Selfishness, warfare and economics; or integration, cooperation and biology

Frontiers in Cellular and Infection Microbiology. 2012;2 DOI 10.3389/fcimb.2012.00054

 

Journal Homepage

Journal Title: Frontiers in Cellular and Infection Microbiology

ISSN: 2235-2988 (Online)

Publisher: Frontiers Media S.A.

LCC Subject Category: Science: Microbiology

Country of publisher: Switzerland

Language of fulltext: English

Full-text formats available: PDF, HTML, XML

 

AUTHORS

Emiliano Jesus Salvucci (CONICET)

EDITORIAL INFORMATION

Blind peer review

Editorial Board

Instructions for authors

Time From Submission to Publication: 14 weeks

 

Abstract | Full Text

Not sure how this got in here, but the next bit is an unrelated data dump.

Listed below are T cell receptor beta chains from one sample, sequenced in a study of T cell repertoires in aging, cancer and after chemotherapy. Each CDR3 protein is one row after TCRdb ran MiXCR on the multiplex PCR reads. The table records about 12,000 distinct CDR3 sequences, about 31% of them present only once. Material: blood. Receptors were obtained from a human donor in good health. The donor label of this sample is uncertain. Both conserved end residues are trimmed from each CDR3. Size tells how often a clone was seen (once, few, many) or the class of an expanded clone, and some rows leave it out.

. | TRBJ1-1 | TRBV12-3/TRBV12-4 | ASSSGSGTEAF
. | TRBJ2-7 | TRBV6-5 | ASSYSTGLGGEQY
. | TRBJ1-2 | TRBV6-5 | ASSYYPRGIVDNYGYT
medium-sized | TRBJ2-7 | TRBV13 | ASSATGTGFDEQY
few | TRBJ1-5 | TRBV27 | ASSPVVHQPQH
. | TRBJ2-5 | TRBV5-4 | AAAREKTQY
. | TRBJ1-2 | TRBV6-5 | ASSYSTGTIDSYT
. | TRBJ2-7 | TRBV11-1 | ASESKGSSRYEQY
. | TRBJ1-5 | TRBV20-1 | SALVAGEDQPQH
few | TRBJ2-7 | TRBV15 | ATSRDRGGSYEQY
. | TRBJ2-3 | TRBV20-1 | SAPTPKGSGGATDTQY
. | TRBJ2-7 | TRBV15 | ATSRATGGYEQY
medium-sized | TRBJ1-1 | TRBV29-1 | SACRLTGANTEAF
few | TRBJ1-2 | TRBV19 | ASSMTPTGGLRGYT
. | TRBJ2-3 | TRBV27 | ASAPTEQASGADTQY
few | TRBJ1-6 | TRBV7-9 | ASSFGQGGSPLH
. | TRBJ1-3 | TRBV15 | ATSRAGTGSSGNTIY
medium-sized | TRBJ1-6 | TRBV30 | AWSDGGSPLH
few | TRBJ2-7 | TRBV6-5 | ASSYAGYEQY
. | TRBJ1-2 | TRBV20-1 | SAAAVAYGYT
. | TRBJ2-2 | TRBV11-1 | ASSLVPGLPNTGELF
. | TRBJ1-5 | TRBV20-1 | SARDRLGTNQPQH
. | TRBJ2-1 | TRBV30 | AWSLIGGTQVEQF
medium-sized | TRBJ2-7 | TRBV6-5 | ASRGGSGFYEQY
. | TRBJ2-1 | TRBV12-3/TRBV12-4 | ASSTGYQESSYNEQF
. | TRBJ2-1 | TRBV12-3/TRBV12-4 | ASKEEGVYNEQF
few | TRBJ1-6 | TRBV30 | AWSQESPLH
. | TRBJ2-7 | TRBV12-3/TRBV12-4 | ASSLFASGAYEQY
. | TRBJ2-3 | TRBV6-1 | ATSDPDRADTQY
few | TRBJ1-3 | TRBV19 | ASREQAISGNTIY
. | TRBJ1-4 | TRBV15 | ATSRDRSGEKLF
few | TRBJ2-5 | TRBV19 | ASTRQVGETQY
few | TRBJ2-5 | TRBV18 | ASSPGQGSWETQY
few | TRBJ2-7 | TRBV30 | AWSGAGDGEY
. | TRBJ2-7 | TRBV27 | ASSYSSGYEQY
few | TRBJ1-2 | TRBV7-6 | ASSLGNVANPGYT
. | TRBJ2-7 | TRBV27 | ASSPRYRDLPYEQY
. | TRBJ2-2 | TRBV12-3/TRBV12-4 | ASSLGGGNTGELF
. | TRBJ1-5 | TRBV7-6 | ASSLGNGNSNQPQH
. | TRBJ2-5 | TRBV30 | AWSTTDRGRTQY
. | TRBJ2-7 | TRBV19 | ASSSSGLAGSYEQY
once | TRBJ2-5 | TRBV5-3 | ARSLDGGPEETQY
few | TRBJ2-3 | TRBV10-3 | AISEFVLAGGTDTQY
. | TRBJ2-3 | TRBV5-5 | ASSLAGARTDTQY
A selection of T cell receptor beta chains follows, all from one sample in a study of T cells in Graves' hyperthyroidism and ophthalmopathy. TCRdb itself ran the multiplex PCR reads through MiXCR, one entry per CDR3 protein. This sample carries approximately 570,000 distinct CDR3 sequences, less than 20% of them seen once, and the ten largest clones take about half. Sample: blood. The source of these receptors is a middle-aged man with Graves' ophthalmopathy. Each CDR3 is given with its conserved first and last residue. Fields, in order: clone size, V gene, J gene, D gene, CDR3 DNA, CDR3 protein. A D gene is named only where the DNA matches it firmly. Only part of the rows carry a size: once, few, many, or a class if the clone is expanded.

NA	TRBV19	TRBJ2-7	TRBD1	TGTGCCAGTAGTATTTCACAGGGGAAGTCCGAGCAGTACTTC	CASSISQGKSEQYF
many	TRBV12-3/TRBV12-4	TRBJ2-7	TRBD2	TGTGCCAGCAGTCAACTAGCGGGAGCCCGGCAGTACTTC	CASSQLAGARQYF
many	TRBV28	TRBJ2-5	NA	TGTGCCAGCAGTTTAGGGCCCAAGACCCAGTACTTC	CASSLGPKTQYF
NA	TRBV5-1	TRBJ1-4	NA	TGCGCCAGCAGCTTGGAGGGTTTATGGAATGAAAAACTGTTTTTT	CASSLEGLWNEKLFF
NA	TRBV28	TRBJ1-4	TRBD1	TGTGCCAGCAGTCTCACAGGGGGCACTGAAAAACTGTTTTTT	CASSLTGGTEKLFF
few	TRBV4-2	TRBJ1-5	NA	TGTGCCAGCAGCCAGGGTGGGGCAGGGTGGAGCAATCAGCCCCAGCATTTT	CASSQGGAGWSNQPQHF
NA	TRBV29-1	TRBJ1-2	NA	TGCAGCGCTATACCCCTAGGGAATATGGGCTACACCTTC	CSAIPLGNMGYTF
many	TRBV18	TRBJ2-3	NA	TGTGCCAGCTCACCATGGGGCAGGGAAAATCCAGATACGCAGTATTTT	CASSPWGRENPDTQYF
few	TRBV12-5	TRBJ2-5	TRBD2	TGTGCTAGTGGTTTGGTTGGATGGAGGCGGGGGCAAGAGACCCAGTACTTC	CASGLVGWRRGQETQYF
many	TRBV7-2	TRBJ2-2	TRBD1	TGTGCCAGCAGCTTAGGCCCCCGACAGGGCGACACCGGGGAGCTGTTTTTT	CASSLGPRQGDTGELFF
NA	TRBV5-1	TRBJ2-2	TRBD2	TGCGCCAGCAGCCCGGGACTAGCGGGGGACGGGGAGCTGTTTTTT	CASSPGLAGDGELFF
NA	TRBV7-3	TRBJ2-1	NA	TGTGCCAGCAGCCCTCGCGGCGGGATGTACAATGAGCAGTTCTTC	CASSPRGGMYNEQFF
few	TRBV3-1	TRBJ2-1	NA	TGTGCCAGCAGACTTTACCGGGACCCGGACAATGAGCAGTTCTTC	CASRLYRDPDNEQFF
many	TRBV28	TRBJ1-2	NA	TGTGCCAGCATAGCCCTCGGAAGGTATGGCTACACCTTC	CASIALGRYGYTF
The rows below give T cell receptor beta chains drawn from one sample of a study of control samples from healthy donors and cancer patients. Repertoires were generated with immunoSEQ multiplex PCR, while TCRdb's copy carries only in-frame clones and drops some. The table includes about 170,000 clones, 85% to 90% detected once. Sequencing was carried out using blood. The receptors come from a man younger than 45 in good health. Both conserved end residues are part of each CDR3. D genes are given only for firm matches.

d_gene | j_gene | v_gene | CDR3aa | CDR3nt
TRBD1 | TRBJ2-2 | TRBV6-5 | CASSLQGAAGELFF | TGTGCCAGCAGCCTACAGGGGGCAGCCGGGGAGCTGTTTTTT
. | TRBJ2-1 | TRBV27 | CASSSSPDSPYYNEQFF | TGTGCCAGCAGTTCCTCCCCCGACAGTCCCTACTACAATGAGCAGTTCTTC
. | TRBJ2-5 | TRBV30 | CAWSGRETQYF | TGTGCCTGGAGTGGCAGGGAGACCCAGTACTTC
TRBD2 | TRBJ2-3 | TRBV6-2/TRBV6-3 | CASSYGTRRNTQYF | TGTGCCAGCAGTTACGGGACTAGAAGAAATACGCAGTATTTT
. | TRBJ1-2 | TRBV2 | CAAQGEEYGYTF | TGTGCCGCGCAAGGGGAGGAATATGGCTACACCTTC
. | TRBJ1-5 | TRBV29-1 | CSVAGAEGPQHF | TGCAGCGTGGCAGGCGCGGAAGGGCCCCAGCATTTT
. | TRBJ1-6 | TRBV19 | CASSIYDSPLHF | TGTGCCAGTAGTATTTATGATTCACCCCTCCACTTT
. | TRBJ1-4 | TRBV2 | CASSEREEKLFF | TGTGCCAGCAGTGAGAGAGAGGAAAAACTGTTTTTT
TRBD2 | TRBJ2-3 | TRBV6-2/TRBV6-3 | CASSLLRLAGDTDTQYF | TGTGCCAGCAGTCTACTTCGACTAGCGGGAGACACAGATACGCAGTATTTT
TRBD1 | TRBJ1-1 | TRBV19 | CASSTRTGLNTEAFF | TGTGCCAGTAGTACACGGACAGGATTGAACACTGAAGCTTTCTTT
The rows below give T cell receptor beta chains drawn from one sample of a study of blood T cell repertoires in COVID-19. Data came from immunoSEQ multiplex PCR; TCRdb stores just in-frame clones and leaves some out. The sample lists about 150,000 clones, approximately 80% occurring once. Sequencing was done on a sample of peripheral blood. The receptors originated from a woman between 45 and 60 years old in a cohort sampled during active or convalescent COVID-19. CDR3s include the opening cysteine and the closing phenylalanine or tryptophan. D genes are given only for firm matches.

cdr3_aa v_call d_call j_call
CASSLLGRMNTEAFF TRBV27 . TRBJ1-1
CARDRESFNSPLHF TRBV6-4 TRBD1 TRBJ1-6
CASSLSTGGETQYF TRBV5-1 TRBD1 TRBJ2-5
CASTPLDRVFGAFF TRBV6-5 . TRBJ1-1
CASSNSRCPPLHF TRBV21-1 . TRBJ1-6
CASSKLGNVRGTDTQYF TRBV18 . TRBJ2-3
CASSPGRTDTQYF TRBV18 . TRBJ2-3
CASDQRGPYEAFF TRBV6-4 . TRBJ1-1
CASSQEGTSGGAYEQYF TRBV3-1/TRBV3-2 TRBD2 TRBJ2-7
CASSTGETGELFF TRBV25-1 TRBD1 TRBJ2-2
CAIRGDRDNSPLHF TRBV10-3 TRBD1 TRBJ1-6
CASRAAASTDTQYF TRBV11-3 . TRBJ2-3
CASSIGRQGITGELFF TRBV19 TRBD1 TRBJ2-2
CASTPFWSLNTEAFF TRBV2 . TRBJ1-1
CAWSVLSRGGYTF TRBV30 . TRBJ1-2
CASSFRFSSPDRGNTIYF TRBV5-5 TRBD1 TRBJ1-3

The acceptance of Darwin's theory of evolution by natural selection is not complete and it has been pointed out its limitation to explain the complex processes that constitute the transformation of species. The darwinian paradigm had its origin in the free market theories and concepts of Malthus and Spencer. Nature was explained on the basis of market theories moving away from an accurate explanation of natural phenomena. It is common that new discoveries bring about contradictions that are intended to be overcome by adjusting results to the dominant reductionist paradigm using all sorts of gradations and combinations that are admitted for each case. Modern findings represent a challenge to the interpretation of the observations with the Darwinian view of competition and struggle for life as theoretical basis. New holistic interpretations are emerging related with the Net of Life, in which the interconnection of ecosystems constitutes a dynamic and self-regulating biosphere: Viruses are recognized as a macroorganism with a huge collection of genes, most unknown, that constitute the major planet's gene pool with a fundamental role in evolution. The hologenome theory considers an organism and all of its associated symbiotic microbes as a result of symbiopoiesis. Microbes, helmints, that normally are understood as parasites, are cohabitants and they have cohabited with their host and drives the evolution and existence of the partners. Each organism is a result of integration of complex systems. The eukaryotic organism is the result of combination of bacterial, virus and eukaryotic DNA and the interaction of its own genome with the genome of its microbiota resulting in an intertwined metabolism (a superorganism) along evolution. These new interpretations are remarkable points to be considered in order to construct a solid theory adjusted to the facts and with less speculations and tortuous semantic traps.